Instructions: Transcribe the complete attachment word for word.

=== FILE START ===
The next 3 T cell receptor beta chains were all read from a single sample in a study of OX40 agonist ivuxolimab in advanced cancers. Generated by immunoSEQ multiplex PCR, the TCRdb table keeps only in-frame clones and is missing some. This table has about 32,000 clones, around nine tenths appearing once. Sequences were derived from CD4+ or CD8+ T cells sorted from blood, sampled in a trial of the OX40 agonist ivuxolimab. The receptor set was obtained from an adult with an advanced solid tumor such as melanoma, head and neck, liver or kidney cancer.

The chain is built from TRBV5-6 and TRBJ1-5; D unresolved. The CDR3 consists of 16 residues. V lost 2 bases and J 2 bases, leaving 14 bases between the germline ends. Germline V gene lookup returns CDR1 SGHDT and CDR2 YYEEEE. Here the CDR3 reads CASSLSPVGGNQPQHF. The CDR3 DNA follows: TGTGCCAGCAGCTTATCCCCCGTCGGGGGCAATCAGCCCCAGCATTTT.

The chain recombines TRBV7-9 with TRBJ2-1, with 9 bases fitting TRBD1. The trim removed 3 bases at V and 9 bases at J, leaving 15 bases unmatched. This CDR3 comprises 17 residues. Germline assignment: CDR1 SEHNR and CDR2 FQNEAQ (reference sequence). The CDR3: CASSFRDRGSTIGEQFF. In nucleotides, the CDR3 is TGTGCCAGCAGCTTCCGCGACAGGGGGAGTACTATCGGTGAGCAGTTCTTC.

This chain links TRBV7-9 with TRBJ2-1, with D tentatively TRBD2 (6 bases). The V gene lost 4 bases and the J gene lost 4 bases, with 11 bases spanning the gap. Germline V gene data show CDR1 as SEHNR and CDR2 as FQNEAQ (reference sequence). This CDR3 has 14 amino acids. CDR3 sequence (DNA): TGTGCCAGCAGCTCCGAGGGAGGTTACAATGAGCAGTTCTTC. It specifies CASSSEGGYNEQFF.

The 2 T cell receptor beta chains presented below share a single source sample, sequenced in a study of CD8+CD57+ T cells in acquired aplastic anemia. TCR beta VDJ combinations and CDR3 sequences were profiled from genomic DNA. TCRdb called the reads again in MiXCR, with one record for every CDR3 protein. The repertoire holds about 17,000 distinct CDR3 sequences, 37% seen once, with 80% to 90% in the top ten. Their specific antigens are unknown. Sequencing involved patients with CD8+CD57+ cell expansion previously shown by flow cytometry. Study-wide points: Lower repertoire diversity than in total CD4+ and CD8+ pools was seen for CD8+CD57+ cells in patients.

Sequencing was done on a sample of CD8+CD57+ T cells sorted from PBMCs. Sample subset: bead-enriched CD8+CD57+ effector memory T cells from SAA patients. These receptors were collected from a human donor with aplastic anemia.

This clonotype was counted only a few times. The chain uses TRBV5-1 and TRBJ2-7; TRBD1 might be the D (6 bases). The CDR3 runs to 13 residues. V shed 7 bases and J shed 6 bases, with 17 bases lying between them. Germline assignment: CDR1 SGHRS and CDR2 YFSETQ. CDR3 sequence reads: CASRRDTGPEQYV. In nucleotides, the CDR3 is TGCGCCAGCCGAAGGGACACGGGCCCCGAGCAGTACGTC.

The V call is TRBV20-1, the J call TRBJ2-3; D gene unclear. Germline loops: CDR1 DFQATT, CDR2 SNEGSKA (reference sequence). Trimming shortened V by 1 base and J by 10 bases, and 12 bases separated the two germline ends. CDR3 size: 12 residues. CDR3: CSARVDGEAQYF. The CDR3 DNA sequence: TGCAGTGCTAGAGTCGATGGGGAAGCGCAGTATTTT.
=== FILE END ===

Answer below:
The next 3 T cell receptor beta chains were all read from a single sample in a study of OX40 agonist ivuxolimab in advanced cancers. Generated by immunoSEQ multiplex PCR, the TCRdb table keeps only in-frame clones and is missing some. This table has about 32,000 clones, around nine tenths appearing once. Sequences were derived from CD4+ or CD8+ T cells sorted from blood, sampled in a trial of the OX40 agonist ivuxolimab. The receptor set was obtained from an adult with an advanced solid tumor such as melanoma, head and neck, liver or kidney cancer.

The chain is built from TRBV5-6 and TRBJ1-5; D unresolved. The CDR3 consists of 16 residues. V lost 2 bases and J 2 bases, leaving 14 bases between the germline ends. Germline V gene lookup returns CDR1 SGHDT and CDR2 YYEEEE. Here the CDR3 reads CASSLSPVGGNQPQHF. The CDR3 DNA follows: TGTGCCAGCAGCTTATCCCCCGTCGGGGGCAATCAGCCCCAGCATTTT.

The chain recombines TRBV7-9 with TRBJ2-1, with 9 bases fitting TRBD1. The trim removed 3 bases at V and 9 bases at J, leaving 15 bases unmatched. This CDR3 comprises 17 residues. Germline assignment: CDR1 SEHNR and CDR2 FQNEAQ (reference sequence). The CDR3: CASSFRDRGSTIGEQFF. In nucleotides, the CDR3 is TGTGCCAGCAGCTTCCGCGACAGGGGGAGTACTATCGGTGAGCAGTTCTTC.

This chain links TRBV7-9 with TRBJ2-1, with D tentatively TRBD2 (6 bases). The V gene lost 4 bases and the J gene lost 4 bases, with 11 bases spanning the gap. Germline V gene data show CDR1 as SEHNR and CDR2 as FQNEAQ (reference sequence). This CDR3 has 14 amino acids. CDR3 sequence (DNA): TGTGCCAGCAGCTCCGAGGGAGGTTACAATGAGCAGTTCTTC. It specifies CASSSEGGYNEQFF.

The 2 T cell receptor beta chains presented below share a single source sample, sequenced in a study of CD8+CD57+ T cells in acquired aplastic anemia. TCR beta VDJ combinations and CDR3 sequences were profiled from genomic DNA. TCRdb called the reads again in MiXCR, with one record for every CDR3 protein. The repertoire holds about 17,000 distinct CDR3 sequences, 37% seen once, with 80% to 90% in the top ten. Their specific antigens are unknown. Sequencing involved patients with CD8+CD57+ cell expansion previously shown by flow cytometry. Study-wide points: Lower repertoire diversity than in total CD4+ and CD8+ pools was seen for CD8+CD57+ cells in patients.

Sequencing was done on a sample of CD8+CD57+ T cells sorted from PBMCs. Sample subset: bead-enriched CD8+CD57+ effector memory T cells from SAA patients. These receptors were collected from a human donor with aplastic anemia.

This clonotype was counted only a few times. The chain uses TRBV5-1 and TRBJ2-7; TRBD1 might be the D (6 bases). The CDR3 runs to 13 residues. V shed 7 bases and J shed 6 bases, with 17 bases lying between them. Germline assignment: CDR1 SGHRS and CDR2 YFSETQ. CDR3 sequence reads: CASRRDTGPEQYV. In nucleotides, the CDR3 is TGCGCCAGCCGAAGGGACACGGGCCCCGAGCAGTACGTC.

The V call is TRBV20-1, the J call TRBJ2-3; D gene unclear. Germline loops: CDR1 DFQATT, CDR2 SNEGSKA (reference sequence). Trimming shortened V by 1 base and J by 10 bases, and 12 bases separated the two germline ends. CDR3 size: 12 residues. CDR3: CSARVDGEAQYF. The CDR3 DNA sequence: TGCAGTGCTAGAGTCGATGGGGAAGCGCAGTATTTT.